Thus, the four logic signals are representative of the state of the signals DI1 and DI2. Each of the four logic signals controls the selection of one of the four primary signals. The selected primary signal corresponds to the state of the signals DI1, and DI2. As an example, the logic operation performed is as follows:
D M =C 0 .S 0 +C K .S 1 +C AK .S 2 +C 1 .S 3
The synchronization of the primary signals CK and CAK relative to the selection signals is essential to the correct operation of the circuit. So-called D flip-flop (D.FF) devices can be used to resolve this problem. It is, however, possible that the transitions between the succession of the primary signals forming the multiplexed signal are not perfect. In this case, they can be filtered at the output of the selection means.
It is also possible to use another arrangement. In practice, the multiplexed signal is made up of the succession of the bits BD1 of the first signal D1 followed by the bits BD2 of the second signal D2 to form the temporal succession BD1−BD2−BD1+T−BD2+T−BD1+2T . . .
The multiplexed signal can be obtained in a different way. Each bit BD2 of the second signal D2 is delayed by a temporal duration equal to the duration of one bit. The result is a delayed signal D2−T. A multiplexed signal is then produced by the succession of the bits BD2−T of the delayed signal followed by the bits BD1 of the signal D1 to form the temporal succession BD2−T−BD1−BD2−BD1+T−BD2+T . . . This second multiplexed signal is, as can be seen, identical to the first, apart from a temporal delay equal to a half-period. However, it has been generated from different primary signals which add a noise that is necessary different from that of the initial multiplexed signal. By summing these two multiplexed signals, the noise is thus reduced significantly.
As an example, the device represented in
Operation is as follows:
Each logic block has two inputs denoted E1 and E2. The assembly is such that, in the time-division multiplex obtained from each selection means SEL1 or SEL2, the bits corresponding to the signal received by the first input E1 of the associated logic block BL1 or BL2 precede those corresponding to the signal received by the second input E2. The signals D1 and D2 are respectively connected to the inputs E1 and E2 of the logic block BL1 and are respectively connected to the inputs E2 and E1 of the logic block BL2, the signal D2 being delayed in this case by a period T by the first delay circuit LRT.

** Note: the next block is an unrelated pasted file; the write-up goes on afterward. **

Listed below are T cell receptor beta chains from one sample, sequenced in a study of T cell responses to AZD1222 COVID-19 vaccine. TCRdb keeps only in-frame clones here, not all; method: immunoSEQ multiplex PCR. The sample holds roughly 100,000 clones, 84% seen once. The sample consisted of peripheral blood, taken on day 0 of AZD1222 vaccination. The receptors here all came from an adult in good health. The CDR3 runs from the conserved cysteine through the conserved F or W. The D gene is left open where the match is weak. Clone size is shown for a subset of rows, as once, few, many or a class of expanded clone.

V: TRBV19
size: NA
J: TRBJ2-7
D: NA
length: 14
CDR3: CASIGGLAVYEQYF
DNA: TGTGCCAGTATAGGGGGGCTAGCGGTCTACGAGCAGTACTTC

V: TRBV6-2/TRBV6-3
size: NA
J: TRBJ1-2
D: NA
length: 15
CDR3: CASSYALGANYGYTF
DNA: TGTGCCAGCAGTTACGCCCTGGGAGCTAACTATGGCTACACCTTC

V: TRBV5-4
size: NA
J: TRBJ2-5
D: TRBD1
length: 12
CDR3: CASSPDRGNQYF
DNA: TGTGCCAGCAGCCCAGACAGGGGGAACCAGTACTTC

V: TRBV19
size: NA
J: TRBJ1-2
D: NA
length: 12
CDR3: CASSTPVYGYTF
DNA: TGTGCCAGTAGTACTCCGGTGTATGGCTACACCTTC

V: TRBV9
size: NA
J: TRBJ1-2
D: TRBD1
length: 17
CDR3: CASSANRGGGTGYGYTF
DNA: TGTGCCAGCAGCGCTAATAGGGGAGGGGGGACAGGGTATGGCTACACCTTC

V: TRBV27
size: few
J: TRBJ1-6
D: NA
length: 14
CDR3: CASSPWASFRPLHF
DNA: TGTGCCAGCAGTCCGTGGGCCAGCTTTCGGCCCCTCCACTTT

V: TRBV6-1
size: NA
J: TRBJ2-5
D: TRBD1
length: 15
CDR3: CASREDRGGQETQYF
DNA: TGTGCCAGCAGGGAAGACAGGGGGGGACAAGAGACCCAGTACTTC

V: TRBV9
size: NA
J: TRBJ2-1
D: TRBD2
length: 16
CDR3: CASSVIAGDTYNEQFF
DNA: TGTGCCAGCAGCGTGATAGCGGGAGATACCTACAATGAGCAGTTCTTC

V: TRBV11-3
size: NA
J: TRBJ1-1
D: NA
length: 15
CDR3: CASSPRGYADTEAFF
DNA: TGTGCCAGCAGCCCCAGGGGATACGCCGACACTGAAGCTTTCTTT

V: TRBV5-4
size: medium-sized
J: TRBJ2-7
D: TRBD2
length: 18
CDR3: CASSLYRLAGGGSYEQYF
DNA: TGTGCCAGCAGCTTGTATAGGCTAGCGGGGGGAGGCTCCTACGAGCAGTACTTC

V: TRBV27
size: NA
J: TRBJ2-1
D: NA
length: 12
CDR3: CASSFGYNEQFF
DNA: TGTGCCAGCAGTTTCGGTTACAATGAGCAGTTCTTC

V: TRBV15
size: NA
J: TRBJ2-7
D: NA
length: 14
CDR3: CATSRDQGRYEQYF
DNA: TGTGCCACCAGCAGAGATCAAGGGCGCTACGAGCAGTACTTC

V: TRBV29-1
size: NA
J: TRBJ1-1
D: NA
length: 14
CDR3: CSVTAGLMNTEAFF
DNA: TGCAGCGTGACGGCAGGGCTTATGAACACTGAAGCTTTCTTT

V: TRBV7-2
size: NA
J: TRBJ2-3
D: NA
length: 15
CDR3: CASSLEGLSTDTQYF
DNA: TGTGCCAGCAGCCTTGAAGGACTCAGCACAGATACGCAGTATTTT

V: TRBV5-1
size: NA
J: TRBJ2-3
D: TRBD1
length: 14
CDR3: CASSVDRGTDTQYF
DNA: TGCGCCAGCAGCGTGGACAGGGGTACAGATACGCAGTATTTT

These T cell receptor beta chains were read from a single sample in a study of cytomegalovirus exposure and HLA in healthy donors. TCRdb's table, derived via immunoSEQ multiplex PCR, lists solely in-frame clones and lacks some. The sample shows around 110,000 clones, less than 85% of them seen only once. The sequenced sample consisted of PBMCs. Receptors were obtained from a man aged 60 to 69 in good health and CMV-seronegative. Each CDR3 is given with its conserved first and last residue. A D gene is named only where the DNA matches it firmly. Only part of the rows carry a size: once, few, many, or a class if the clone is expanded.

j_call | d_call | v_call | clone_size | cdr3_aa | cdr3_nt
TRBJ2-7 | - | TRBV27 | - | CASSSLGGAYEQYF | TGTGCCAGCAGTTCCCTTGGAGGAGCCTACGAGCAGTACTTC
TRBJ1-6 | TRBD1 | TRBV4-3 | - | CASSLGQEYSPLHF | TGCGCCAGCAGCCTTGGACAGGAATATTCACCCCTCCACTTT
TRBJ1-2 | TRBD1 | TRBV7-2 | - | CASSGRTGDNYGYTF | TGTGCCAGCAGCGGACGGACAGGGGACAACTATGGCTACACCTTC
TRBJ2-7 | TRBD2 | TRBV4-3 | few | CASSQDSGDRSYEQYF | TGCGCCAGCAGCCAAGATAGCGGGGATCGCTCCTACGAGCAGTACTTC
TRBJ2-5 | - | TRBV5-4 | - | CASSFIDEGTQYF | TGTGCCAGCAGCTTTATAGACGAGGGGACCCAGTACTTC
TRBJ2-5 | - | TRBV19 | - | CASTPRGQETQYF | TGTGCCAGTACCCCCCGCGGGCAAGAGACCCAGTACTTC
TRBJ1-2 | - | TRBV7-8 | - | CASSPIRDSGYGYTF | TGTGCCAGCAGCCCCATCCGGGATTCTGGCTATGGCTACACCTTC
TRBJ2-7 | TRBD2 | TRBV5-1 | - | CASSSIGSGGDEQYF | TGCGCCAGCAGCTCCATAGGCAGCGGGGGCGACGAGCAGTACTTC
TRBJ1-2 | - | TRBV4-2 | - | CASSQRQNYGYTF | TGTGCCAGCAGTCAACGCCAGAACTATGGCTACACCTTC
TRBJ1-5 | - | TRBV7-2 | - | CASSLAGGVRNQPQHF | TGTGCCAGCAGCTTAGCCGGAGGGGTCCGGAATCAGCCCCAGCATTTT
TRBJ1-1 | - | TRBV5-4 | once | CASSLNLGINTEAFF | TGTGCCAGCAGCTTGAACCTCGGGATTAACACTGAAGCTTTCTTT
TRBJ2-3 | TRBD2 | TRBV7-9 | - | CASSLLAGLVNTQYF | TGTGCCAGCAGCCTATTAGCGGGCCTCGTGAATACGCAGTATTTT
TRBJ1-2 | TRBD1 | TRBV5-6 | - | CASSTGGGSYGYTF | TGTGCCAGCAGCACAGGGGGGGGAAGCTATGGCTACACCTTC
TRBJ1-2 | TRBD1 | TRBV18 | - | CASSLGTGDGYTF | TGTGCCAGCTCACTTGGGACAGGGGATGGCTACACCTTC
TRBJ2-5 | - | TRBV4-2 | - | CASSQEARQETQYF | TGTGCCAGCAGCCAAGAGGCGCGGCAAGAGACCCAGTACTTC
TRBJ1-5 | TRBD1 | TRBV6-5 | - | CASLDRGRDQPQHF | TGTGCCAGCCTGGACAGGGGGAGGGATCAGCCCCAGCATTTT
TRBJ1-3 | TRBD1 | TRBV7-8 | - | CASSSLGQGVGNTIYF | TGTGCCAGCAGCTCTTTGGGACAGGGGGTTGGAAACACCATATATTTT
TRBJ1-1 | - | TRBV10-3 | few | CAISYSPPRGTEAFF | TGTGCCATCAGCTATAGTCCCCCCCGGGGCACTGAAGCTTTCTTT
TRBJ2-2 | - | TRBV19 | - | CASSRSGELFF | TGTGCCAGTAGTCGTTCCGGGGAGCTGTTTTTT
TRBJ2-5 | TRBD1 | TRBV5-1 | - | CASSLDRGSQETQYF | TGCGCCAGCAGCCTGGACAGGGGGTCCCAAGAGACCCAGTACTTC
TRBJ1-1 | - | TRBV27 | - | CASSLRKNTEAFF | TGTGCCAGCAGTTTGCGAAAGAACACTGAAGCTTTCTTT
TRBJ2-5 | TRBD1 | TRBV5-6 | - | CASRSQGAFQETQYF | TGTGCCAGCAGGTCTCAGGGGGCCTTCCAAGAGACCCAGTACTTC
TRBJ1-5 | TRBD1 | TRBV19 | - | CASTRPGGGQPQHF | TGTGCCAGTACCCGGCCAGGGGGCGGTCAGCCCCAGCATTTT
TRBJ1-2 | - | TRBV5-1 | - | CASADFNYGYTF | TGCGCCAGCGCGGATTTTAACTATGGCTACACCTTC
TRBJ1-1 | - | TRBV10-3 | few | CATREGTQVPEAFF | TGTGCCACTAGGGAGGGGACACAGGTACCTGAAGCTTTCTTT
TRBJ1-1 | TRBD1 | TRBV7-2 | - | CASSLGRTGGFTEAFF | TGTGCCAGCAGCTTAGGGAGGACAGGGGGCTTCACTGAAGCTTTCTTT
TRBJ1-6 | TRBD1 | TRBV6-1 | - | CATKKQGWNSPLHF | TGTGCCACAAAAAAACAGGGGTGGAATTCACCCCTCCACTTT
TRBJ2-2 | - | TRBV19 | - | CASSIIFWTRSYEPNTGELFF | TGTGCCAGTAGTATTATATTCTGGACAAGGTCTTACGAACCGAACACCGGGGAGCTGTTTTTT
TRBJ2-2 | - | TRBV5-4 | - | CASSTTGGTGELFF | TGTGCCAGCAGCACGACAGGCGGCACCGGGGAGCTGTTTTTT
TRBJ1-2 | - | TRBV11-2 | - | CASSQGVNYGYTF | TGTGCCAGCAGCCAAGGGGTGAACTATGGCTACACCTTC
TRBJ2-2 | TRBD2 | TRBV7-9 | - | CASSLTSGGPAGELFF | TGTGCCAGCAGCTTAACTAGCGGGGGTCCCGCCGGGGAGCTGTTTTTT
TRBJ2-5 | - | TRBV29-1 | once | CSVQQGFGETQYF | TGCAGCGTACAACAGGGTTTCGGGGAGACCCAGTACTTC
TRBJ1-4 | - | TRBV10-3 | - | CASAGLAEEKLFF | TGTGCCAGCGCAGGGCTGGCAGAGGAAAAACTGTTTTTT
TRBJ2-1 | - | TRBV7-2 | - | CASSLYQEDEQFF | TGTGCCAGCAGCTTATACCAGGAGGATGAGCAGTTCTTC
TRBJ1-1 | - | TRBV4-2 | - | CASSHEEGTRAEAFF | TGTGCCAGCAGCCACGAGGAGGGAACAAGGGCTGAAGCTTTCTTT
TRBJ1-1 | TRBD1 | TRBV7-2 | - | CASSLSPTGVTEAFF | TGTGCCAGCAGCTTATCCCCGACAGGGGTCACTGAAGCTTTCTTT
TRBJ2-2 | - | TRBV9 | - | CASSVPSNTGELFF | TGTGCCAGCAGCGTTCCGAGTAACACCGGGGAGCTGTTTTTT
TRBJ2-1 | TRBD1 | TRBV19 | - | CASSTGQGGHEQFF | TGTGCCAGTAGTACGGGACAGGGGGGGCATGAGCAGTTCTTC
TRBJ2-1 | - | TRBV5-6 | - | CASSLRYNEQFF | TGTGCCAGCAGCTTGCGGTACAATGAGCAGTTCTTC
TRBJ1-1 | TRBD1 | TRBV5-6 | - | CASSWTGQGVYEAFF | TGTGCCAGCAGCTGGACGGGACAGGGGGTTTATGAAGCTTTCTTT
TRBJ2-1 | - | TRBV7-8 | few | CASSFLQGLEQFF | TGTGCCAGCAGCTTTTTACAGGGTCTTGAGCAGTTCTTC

The logic blocks BL1 and BL2 each generate four logic signals S0, S1, S2 and S3 which control the primary signals of the selectors SEL1 and SEL2.
At the output of the selectors, two multiplexed signals are obtained, DM1 and DM2, identical but phase-shifted by a half-period. The second delay circuit is used to put them in phase and the analogue summer to add them together. A multiplexed signal DM is then obtained, with reduced noise.
The circuits according to the invention can be implemented by conventional electronic means on initial electronic signals.
It is also possible to perform a multiplexing producing an optical multiplex from optical primary signals obtained by means, for example, of electro-optical modulators. In this latter case, the selection means are electronically-controlled optical gates.
|Cited Patent||Filing date||Publication date||Applicant||Title|
|US4092491 *||Apr 4, 1977||May 30, 1978||Bell Telephone Laboratories, Incorporated||Differential encoding and decoding scheme for digital transmission systems|
|US4566092 *||Mar 9, 1983||Jan 21, 1986||Thomson-Csf||Process and device for generating synchronizing signals in an optical data carrier write-read apparatus|
|US4567602 *||Jun 13, 1983||Jan 28, 1986||Canadian Patents And Development Limited||Correlated signal processor|
|US5825807||Nov 6, 1995||Oct 20, 1998||Kumar; Derek D.||System and method for multiplexing a spread spectrum communication system|
|US7406104 *||Aug 23, 2001||Jul 29, 2008||Lin Yang||Terrestrial digital multimedia/television broadcasting system|
|US20030165341 *||Feb 20, 2003||Sep 4, 2003||Alcatel||Optical transmitter for transmitting signals with high data rates, an optical transmission system and a method therefore|
|US20040227649 *||May 12, 2003||Nov 18, 2004||Mauro John C.||Unipolar electrical to CSRZ optical converter|
|EP1026863A2||Feb 3, 2000||Aug 9, 2000||Nippon Telegraph and Telephone Corporation||Parallel duobinary encoder for optical transmission systems|
|Cooperative Classification||H04L5/22, H04J3/047, H04L25/4906, H04J3/0685|
|European Classification||H04L5/22, H04L25/49L, H04J3/04D|
|Dec 6, 2006||AS||Assignment|
Owner name: ALCATEL, FRANCE
Free format text: ASSIGNMENT OF ASSIGNORS INTEREST;ASSIGNORS:GODIN, JEAN;KONCZYKOWSKA, AGNIESZKA;REEL/FRAME:018614/0624
Effective date: 20061120
|Mar 14, 2013||FPAY||Fee payment|
Year of fee payment: 4